Zoe is a single mother, sinking beneath the waves trying to cope by herself in London. Hari, her gorgeous little boy is perfect in every way – except for the fact that he just doesn’t speak, at all. When her landlord raises the rent on her flat, Zoe doesn’t know where to turn.
Then Hari’s aunt suggests Zoe could move to Scotland to help run a bookshop. Going from the lonely city to a small village in the Highlands could be the change Zoe and Hari desperately need.
Faced with an unwelcoming boss, a moody, distant bookseller named Ramsay Urquart, and a band of unruly children, Zoe wonders if she’s made the right decision. But Hari has found his very first real friend, and no one could resist the beauty of the loch glinting in the summer sun. If only Ramsay would just be a little more approachable…
Dreams start here . . .
It is a lovely break for a good few hours with people who have troubles, but come together and find love and that rarest of things…. a sense of belonging.
If you are in need of escape from the worlds woes …. these books are ones to enjoy.
You can find out more about Jenny’s books on her website
I am not a big fan of the selfie – I can’t shake off my inner critic that sings ‘your so vain’ in the same way I still can’t have a conversation on my mobile phone in public without excruciating embarrassment, but I over came my reluctance recently. The Solent branch Embroidery Guild I belong to set up a workshop with gifted textile artist Nicky Barfoot entitled the Selfie Workshop. I have missed the regular meetings and workshops so the opportunity to connect – all be it virtually- was firmly grasped. Not to mention work place stress that had me desperate for the soothing nature of hand stitching, I gave myself the whole weekend to enjoy a spot of well earned play.
Nicky is wonderful instructor, confident in her own creativity to allow students to go off in their own direction, with her encouragement. The course itself was self guided with access to private tutorials demonstrating every stage, together with a private Facebook group that connected me with fellow students, instruction and encouragement from Nicky, which was a lovely socially distanced way of connecting with people I hadn’t seen for months. It was great seeing other people’s work, I am always amazed at how diverse we all respond to the same direction and instructions! I be inspired by others too, as you will see in the end of this post.
After trawling through the vast collection of photos I found a couple of suitable photos, taken a while ago – I used a software programme to convert the photograph into a line drawing and followed the instructions to transfer outline onto fabric. Nicky has a great method for transferring the image easily, all you needed was the good old fashioned tracing skills that I hadn’t used in 30odd years!
I treated myself – stitching this outline in my cosy nook, tea close at hand, pincushion within reach, watching Outlander in the afternoon. It not only brought back happy childhood memories of Saturday matinees with my Nan, while we stitched away, but also the embroidery stitches were simple, soon the challenges, stresses and conflicts of work were soothed away, I had finished the outline in no time.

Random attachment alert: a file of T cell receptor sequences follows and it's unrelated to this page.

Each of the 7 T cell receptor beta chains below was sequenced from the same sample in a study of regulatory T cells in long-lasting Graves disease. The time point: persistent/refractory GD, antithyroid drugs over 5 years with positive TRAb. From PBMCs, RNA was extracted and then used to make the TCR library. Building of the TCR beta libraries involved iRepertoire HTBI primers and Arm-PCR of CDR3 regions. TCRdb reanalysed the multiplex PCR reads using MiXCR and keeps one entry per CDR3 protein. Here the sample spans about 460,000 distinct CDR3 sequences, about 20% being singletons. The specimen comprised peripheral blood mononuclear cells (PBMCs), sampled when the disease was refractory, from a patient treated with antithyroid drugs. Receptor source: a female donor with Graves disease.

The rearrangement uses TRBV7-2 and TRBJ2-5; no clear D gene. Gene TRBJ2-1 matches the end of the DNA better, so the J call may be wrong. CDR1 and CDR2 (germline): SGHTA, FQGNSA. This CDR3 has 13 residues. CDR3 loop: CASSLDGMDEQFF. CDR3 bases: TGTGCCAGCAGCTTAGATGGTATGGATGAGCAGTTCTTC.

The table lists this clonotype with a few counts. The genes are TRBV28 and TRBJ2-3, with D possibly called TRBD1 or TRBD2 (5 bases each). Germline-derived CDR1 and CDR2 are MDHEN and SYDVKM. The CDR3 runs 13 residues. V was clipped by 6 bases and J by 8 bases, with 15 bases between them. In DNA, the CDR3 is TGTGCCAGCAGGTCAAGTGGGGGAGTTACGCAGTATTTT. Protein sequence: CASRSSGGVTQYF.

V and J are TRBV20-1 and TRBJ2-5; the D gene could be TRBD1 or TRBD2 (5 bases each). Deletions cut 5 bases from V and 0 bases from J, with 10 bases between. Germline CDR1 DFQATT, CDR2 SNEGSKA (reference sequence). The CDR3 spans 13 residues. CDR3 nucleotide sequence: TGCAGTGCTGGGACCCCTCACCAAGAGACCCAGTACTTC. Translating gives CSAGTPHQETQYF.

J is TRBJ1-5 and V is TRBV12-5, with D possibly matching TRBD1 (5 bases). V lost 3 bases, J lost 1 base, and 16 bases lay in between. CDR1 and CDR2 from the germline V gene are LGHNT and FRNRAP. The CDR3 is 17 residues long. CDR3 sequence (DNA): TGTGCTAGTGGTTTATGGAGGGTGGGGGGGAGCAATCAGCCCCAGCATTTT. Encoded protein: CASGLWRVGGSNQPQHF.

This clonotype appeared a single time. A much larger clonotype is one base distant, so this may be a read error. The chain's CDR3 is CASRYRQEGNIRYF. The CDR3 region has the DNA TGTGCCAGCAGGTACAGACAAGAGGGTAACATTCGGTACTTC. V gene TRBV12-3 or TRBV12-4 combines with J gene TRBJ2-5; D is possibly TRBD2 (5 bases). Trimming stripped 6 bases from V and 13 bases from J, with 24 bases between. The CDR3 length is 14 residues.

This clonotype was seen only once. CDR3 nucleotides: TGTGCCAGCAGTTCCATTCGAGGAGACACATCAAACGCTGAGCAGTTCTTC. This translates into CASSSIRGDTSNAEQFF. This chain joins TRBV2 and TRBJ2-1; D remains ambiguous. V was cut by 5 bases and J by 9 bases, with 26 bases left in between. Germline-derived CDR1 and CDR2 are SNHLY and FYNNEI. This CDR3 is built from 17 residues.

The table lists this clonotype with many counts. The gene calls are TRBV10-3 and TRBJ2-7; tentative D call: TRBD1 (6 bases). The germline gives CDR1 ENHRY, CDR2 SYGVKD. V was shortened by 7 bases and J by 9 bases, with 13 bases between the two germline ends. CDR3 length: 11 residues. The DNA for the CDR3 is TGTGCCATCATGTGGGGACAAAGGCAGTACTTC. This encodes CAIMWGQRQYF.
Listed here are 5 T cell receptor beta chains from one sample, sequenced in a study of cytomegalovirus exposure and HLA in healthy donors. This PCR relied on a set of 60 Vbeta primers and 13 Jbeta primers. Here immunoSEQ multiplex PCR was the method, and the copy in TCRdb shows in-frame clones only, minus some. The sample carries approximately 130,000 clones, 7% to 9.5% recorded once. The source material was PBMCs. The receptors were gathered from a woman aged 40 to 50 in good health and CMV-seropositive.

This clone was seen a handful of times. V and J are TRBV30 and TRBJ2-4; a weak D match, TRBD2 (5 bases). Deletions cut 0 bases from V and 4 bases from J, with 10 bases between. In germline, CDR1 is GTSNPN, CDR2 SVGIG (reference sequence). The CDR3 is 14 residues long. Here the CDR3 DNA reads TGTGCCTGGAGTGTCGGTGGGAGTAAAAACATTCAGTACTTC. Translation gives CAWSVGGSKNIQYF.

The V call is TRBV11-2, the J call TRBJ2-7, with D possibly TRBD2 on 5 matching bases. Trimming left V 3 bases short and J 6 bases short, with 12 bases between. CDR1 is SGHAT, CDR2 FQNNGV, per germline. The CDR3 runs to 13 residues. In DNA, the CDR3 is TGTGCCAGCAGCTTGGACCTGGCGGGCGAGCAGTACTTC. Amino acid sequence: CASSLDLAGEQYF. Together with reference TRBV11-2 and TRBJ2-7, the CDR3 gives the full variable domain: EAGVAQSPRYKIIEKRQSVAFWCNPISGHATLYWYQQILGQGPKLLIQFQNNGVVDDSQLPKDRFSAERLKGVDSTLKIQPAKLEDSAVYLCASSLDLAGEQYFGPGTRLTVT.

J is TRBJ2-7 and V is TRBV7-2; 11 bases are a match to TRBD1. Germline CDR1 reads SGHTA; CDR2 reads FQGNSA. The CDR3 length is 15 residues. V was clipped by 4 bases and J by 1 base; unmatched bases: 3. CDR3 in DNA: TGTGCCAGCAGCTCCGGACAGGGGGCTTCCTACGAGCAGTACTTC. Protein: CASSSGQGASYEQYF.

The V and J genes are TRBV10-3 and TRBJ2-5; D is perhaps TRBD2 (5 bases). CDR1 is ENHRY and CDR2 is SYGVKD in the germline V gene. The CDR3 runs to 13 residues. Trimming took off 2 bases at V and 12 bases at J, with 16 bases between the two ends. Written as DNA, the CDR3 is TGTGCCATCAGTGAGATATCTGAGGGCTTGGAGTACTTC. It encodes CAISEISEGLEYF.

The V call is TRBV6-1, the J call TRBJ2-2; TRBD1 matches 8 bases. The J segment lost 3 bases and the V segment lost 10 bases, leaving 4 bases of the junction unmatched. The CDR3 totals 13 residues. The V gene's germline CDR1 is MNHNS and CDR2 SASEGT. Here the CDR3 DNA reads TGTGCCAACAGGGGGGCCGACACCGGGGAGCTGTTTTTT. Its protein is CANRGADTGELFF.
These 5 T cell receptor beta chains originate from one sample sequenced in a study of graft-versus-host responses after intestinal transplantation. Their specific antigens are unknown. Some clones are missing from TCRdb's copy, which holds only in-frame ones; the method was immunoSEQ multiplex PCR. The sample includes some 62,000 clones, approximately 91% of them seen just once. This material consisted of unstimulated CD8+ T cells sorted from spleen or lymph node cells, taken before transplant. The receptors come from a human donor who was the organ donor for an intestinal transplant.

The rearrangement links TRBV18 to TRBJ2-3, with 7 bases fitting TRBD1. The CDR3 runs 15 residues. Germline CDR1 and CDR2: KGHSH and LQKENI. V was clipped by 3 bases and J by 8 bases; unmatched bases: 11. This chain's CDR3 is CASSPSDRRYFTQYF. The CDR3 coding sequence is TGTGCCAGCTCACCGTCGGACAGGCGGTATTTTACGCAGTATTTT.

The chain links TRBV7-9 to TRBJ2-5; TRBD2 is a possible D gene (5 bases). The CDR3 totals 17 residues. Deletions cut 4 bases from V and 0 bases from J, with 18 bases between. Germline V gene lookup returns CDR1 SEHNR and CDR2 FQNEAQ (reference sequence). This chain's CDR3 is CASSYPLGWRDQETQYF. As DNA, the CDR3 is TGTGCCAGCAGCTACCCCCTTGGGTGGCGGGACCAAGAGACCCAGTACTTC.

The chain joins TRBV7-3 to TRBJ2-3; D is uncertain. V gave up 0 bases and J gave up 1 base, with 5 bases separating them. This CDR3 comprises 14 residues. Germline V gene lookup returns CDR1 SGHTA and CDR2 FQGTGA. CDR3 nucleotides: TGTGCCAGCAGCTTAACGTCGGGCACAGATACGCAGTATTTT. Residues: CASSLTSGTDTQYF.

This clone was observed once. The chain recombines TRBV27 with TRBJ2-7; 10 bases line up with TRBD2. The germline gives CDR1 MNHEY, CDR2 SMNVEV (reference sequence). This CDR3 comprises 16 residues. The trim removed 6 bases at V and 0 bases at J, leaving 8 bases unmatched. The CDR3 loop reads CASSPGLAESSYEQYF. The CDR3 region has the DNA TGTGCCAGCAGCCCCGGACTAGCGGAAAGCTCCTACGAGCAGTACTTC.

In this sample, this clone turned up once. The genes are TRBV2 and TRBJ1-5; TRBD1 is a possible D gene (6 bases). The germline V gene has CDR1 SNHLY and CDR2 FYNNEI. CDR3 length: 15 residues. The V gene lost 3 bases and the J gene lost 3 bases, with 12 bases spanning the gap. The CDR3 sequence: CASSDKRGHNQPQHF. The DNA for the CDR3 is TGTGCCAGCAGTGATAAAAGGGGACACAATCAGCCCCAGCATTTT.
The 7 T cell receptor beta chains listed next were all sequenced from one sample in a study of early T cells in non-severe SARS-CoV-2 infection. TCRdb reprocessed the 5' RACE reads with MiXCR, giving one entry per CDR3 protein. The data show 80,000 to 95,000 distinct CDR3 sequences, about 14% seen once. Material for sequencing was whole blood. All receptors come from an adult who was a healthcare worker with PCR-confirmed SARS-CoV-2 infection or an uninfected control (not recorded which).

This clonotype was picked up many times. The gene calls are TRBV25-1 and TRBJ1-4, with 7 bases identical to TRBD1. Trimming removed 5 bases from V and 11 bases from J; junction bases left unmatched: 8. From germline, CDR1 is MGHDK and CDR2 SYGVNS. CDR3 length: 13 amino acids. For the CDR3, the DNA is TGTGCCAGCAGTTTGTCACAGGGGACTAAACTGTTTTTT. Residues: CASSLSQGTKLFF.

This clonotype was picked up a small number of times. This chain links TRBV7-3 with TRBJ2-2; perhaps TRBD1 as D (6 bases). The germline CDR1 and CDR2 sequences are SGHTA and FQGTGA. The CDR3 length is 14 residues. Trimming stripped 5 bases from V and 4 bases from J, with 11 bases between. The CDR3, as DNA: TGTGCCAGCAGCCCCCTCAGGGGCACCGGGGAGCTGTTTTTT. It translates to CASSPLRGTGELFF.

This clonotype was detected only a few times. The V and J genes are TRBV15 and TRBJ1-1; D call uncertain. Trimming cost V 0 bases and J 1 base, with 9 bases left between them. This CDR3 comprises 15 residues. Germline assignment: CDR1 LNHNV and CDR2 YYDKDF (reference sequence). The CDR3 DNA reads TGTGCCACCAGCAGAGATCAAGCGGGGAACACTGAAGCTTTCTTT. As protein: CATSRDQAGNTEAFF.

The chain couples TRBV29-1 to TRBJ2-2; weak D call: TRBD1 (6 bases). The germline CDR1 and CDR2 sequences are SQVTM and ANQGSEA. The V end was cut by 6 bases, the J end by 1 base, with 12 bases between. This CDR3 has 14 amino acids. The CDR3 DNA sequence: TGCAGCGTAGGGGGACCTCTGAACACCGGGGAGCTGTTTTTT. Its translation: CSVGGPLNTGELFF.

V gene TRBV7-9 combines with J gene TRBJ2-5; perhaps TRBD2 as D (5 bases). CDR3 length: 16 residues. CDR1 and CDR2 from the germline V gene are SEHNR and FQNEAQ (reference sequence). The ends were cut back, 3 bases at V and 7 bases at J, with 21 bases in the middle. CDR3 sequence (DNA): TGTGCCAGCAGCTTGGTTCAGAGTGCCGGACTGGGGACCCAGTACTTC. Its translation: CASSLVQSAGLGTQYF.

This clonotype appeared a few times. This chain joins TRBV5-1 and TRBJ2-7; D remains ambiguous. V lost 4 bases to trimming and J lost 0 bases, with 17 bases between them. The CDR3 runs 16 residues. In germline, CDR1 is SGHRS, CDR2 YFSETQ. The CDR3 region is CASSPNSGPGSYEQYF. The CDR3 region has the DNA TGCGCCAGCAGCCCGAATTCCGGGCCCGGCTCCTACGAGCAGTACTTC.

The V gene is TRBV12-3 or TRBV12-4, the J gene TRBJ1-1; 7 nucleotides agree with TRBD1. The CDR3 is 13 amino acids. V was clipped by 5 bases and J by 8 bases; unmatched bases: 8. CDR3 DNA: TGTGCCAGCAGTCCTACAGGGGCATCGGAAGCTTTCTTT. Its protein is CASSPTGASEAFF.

At first I made it all black, but then I used a light gold chain stitch for the necklace, using a bead for the pendant. I really love this aqua it sat just right and was the right scale. I then I added the Suffolk puff (yoyo) – to cover up a little mistake I made with the hair at the top of the ear! You can’t do that with a painting!
I then unpicked the black lip outline and used blanket stitch in red for my lips. I think the blanket stitch here gives depth to the outline I also used a couple of French knots. The eyes are slightly different as I began one with one thread of floss, the second one was with my favourite Cotton Perle, thicker thread. (I also had to dash to my local Boutique Haberdashery in the morning to get black Perle) What an indulgent day I was having! I also changed the nose outline a little. While I could not remove all the black, I was happy to leave it as it was, as it showed progress.
I had ended the afternoon using blanket stitch to form the fringe edge – she was becoming more vintage pin up as the project unfolded and less of a ‘selfie’ but I was enjoying seeing how the process evolved. I am learning to allow a project have a life of its own, rather than sticking rigidly to an idea.
Evening came, after the usual domestic activities of cake making and cooking, it was time for more cosiness in front of the box with hubby safely beyond the reach of my arm swing with needle! (its why I have my own cosy chair!) I decided to continue the vintage theme by adding ‘polka dots’ to the dress – an idea that came to me while baking a cake. Its as if the project is a journey, with each step revealed as I go.
I have a large collection of plastic drawing stencils that come in handy for embroidery, the circles come in various sizes so I picked a random one and marked it out with a air erasable pen. I am going through a bit of a blanket stitch phase at the moment, so chose to use it for the polka dots. I then used it again alongside the right hand edge of the neckline. I am stopping it there – until the next stage unfolds. I might stitch some texture in the background.. who knows.
The great thing about Nicky’s workshop is that you get to see other students work, there were a few who used sewing machines to do the outlines so I decided to experiment with my sewing machine.
Here is a portrait of hubby, this time by sewing machine which is faster, but not as relaxing. I really love the simplicity of the lines in this portrait, it makes a bold statement.